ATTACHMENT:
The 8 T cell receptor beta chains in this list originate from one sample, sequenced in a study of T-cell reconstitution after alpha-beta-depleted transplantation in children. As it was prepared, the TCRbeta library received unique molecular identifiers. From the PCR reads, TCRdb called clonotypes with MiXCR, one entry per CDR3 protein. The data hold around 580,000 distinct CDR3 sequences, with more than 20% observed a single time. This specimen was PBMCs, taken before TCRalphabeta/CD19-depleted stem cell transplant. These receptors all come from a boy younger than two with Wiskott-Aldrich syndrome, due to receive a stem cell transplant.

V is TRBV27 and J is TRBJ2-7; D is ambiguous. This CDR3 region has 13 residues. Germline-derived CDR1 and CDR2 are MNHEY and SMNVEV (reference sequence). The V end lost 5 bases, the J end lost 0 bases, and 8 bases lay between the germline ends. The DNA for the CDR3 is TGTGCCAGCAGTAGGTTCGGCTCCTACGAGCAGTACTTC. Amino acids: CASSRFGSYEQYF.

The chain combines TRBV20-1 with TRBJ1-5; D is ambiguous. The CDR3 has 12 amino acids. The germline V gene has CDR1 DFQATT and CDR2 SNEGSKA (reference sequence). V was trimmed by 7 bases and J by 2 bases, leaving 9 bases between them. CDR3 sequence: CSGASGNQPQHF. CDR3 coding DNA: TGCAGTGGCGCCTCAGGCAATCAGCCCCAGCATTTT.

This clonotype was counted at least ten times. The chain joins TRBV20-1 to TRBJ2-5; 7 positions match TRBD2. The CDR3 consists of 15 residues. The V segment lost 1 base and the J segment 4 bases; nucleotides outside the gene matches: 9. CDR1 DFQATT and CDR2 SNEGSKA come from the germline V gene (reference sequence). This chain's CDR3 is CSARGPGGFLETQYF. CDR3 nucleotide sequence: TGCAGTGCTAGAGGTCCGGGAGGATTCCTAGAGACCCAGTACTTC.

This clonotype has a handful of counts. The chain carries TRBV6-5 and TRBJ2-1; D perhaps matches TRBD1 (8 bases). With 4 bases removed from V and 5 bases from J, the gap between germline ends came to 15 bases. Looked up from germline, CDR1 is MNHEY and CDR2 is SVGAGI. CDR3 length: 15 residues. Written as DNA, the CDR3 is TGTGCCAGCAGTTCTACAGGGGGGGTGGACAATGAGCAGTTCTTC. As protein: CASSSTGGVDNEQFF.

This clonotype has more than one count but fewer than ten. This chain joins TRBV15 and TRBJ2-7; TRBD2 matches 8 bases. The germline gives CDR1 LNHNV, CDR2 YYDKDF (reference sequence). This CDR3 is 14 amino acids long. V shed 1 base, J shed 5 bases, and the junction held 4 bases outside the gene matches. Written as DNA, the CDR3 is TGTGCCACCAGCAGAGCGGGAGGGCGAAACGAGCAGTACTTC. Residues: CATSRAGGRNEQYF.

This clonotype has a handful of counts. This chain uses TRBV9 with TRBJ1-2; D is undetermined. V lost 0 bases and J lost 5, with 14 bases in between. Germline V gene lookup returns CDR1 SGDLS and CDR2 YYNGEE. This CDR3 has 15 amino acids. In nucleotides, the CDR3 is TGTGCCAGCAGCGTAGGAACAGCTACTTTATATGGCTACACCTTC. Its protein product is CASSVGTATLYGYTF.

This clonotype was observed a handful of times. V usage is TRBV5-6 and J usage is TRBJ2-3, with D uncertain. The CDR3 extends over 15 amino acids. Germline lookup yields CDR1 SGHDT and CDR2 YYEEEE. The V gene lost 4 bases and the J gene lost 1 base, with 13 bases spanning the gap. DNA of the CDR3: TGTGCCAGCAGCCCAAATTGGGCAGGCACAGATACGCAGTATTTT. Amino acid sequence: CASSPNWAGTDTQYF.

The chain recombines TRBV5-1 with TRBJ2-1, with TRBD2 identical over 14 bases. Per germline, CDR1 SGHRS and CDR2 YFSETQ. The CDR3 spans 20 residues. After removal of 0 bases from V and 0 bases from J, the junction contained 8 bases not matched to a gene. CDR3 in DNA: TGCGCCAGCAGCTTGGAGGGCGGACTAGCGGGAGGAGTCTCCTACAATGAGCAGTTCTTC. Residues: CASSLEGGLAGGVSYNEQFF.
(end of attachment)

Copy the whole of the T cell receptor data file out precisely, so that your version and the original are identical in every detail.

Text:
The 8 T cell receptor beta chains in this list originate from one sample, sequenced in a study of T-cell reconstitution after alpha-beta-depleted transplantation in children. As it was prepared, the TCRbeta library received unique molecular identifiers. From the PCR reads, TCRdb called clonotypes with MiXCR, one entry per CDR3 protein. The data hold around 580,000 distinct CDR3 sequences, with more than 20% observed a single time. This specimen was PBMCs, taken before TCRalphabeta/CD19-depleted stem cell transplant. These receptors all come from a boy younger than two with Wiskott-Aldrich syndrome, due to receive a stem cell transplant.

V is TRBV27 and J is TRBJ2-7; D is ambiguous. This CDR3 region has 13 residues. Germline-derived CDR1 and CDR2 are MNHEY and SMNVEV (reference sequence). The V end lost 5 bases, the J end lost 0 bases, and 8 bases lay between the germline ends. The DNA for the CDR3 is TGTGCCAGCAGTAGGTTCGGCTCCTACGAGCAGTACTTC. Amino acids: CASSRFGSYEQYF.

The chain combines TRBV20-1 with TRBJ1-5; D is ambiguous. The CDR3 has 12 amino acids. The germline V gene has CDR1 DFQATT and CDR2 SNEGSKA (reference sequence). V was trimmed by 7 bases and J by 2 bases, leaving 9 bases between them. CDR3 sequence: CSGASGNQPQHF. CDR3 coding DNA: TGCAGTGGCGCCTCAGGCAATCAGCCCCAGCATTTT.

This clonotype was counted at least ten times. The chain joins TRBV20-1 to TRBJ2-5; 7 positions match TRBD2. The CDR3 consists of 15 residues. The V segment lost 1 base and the J segment 4 bases; nucleotides outside the gene matches: 9. CDR1 DFQATT and CDR2 SNEGSKA come from the germline V gene (reference sequence). This chain's CDR3 is CSARGPGGFLETQYF. CDR3 nucleotide sequence: TGCAGTGCTAGAGGTCCGGGAGGATTCCTAGAGACCCAGTACTTC.

This clonotype has a handful of counts. The chain carries TRBV6-5 and TRBJ2-1; D perhaps matches TRBD1 (8 bases). With 4 bases removed from V and 5 bases from J, the gap between germline ends came to 15 bases. Looked up from germline, CDR1 is MNHEY and CDR2 is SVGAGI. CDR3 length: 15 residues. Written as DNA, the CDR3 is TGTGCCAGCAGTTCTACAGGGGGGGTGGACAATGAGCAGTTCTTC. As protein: CASSSTGGVDNEQFF.

This clonotype has more than one count but fewer than ten. This chain joins TRBV15 and TRBJ2-7; TRBD2 matches 8 bases. The germline gives CDR1 LNHNV, CDR2 YYDKDF (reference sequence). This CDR3 is 14 amino acids long. V shed 1 base, J shed 5 bases, and the junction held 4 bases outside the gene matches. Written as DNA, the CDR3 is TGTGCCACCAGCAGAGCGGGAGGGCGAAACGAGCAGTACTTC. Residues: CATSRAGGRNEQYF.

This clonotype has a handful of counts. This chain uses TRBV9 with TRBJ1-2; D is undetermined. V lost 0 bases and J lost 5, with 14 bases in between. Germline V gene lookup returns CDR1 SGDLS and CDR2 YYNGEE. This CDR3 has 15 amino acids. In nucleotides, the CDR3 is TGTGCCAGCAGCGTAGGAACAGCTACTTTATATGGCTACACCTTC. Its protein product is CASSVGTATLYGYTF.

This clonotype was observed a handful of times. V usage is TRBV5-6 and J usage is TRBJ2-3, with D uncertain. The CDR3 extends over 15 amino acids. Germline lookup yields CDR1 SGHDT and CDR2 YYEEEE. The V gene lost 4 bases and the J gene lost 1 base, with 13 bases spanning the gap. DNA of the CDR3: TGTGCCAGCAGCCCAAATTGGGCAGGCACAGATACGCAGTATTTT. Amino acid sequence: CASSPNWAGTDTQYF.

The chain recombines TRBV5-1 with TRBJ2-1, with TRBD2 identical over 14 bases. Per germline, CDR1 SGHRS and CDR2 YFSETQ. The CDR3 spans 20 residues. After removal of 0 bases from V and 0 bases from J, the junction contained 8 bases not matched to a gene. CDR3 in DNA: TGCGCCAGCAGCTTGGAGGGCGGACTAGCGGGAGGAGTCTCCTACAATGAGCAGTTCTTC. Residues: CASSLEGGLAGGVSYNEQFF.